(h) Implementation of the Corrective Action Program. Based on the approved schedule for initiation and completion of remedial activities, the owner and operator must submit in a corrective action plan:
(1) Establish and implement a corrective action ground-water monitoring program that:
(A) at a minimum, meets the requirements of an assessment monitoring program under Paragraphs (a) and (b) of this Rule;
(B) indicates the effectiveness of the corrective action remedy; and
(C) demonstrates compliance with ground-water protection standards pursuant to Paragraph (i) of this Rule.
(2) Implement the approved corrective action remedy; and
(3) Take any interim measures necessary to ensure the protection of human health and the environment. Interim measures must be consistent with the objectives of and contribute to the performance of any remedy that may be required. The following factors must be considered by an owner and operator in determining whether interim measures are necessary:
(A) time required to develop and implement a final remedy;
(B) actual or potential exposure of nearby populations or environmental receptors to hazardous constituents;
(C) actual or potential contamination of drinking water supplies or sensitive ecosystems;
(D) further degradation of the ground water that may occur if remedial action is not initiated expeditiously;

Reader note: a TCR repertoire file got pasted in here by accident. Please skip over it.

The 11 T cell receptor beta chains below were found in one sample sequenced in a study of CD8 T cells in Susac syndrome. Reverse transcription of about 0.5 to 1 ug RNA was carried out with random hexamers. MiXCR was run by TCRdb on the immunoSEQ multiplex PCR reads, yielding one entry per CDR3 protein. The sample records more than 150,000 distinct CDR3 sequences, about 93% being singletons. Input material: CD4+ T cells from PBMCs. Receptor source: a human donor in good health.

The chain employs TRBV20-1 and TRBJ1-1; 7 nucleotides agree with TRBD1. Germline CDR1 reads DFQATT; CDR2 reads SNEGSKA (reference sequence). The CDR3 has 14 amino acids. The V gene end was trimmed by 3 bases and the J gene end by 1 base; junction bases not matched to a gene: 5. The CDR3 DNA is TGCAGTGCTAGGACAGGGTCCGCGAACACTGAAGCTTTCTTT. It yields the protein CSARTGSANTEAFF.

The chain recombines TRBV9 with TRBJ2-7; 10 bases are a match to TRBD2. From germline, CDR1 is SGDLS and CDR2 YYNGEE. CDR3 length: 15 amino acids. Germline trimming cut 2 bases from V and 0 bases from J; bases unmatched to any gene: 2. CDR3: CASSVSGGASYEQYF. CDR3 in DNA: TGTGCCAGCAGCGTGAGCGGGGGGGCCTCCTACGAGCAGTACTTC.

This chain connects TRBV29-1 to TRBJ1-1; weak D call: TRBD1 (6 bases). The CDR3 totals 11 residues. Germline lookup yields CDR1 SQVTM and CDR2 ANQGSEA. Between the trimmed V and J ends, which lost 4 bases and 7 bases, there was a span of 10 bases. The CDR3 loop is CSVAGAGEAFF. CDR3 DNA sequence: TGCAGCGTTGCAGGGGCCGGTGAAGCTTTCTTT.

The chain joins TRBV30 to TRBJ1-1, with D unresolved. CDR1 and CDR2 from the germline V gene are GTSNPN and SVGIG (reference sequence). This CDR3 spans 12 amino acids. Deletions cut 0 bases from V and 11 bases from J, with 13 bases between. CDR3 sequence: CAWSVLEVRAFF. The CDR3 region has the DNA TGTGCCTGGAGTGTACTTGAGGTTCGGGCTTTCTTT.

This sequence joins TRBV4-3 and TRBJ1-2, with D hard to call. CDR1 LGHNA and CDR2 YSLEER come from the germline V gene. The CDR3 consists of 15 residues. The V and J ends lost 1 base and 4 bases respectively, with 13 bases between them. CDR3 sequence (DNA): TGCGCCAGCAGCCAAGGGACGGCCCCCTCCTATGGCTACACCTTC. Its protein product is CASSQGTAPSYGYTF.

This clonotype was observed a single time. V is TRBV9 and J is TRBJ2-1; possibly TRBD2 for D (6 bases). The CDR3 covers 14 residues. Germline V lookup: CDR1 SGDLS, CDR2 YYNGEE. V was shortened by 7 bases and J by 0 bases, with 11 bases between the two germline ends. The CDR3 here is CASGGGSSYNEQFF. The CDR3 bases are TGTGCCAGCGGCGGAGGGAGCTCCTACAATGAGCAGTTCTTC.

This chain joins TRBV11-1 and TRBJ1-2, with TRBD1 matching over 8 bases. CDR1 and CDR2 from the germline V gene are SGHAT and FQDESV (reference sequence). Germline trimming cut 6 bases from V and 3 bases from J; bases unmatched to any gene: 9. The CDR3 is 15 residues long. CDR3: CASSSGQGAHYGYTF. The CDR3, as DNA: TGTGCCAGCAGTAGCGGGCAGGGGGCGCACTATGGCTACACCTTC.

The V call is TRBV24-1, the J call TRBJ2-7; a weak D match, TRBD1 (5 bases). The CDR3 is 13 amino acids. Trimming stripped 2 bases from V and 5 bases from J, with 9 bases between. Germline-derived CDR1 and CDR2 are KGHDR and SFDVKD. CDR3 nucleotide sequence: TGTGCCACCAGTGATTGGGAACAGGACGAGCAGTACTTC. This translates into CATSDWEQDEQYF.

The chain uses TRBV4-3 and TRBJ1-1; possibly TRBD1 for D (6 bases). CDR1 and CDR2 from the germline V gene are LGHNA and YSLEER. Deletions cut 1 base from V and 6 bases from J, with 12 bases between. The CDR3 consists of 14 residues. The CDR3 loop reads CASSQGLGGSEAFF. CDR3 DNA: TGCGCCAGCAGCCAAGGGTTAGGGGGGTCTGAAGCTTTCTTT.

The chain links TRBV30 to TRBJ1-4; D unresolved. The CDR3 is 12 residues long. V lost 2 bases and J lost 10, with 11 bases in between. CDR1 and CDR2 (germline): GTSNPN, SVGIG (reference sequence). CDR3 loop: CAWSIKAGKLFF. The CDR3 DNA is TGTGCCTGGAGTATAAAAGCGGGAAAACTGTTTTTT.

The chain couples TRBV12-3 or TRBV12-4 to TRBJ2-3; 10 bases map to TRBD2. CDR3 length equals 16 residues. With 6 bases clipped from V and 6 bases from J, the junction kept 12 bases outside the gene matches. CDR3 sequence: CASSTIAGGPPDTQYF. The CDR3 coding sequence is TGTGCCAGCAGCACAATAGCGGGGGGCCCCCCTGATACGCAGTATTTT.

(E) weather conditions that may cause hazardous constituents to migrate or be released;
(F) risks of fire or explosion, or potential for exposure to hazardous constituents as a result of an accident or failure of a container or handling system; and
(G) other situations that may pose threats to human health or the environment.
(i) The owner or operator or the Division may determine, based on information developed after implementation of the remedy has begun or other information, that compliance with requirements of Subparagraph (e)(2) of this Rule are not being achieved through the remedy selected. In such cases, the owner and operator must implement other methods or techniques, as approved by the Division that could practicably achieve compliance with the requirements, unless the owner or operator makes the determination under Paragraph (f) of this Rule.
(j) If the owner or operator determines that compliance with requirements of Subparagraph (e)(2) of this Rule cannot be practically achieved with any currently available methods, the owner and operator must: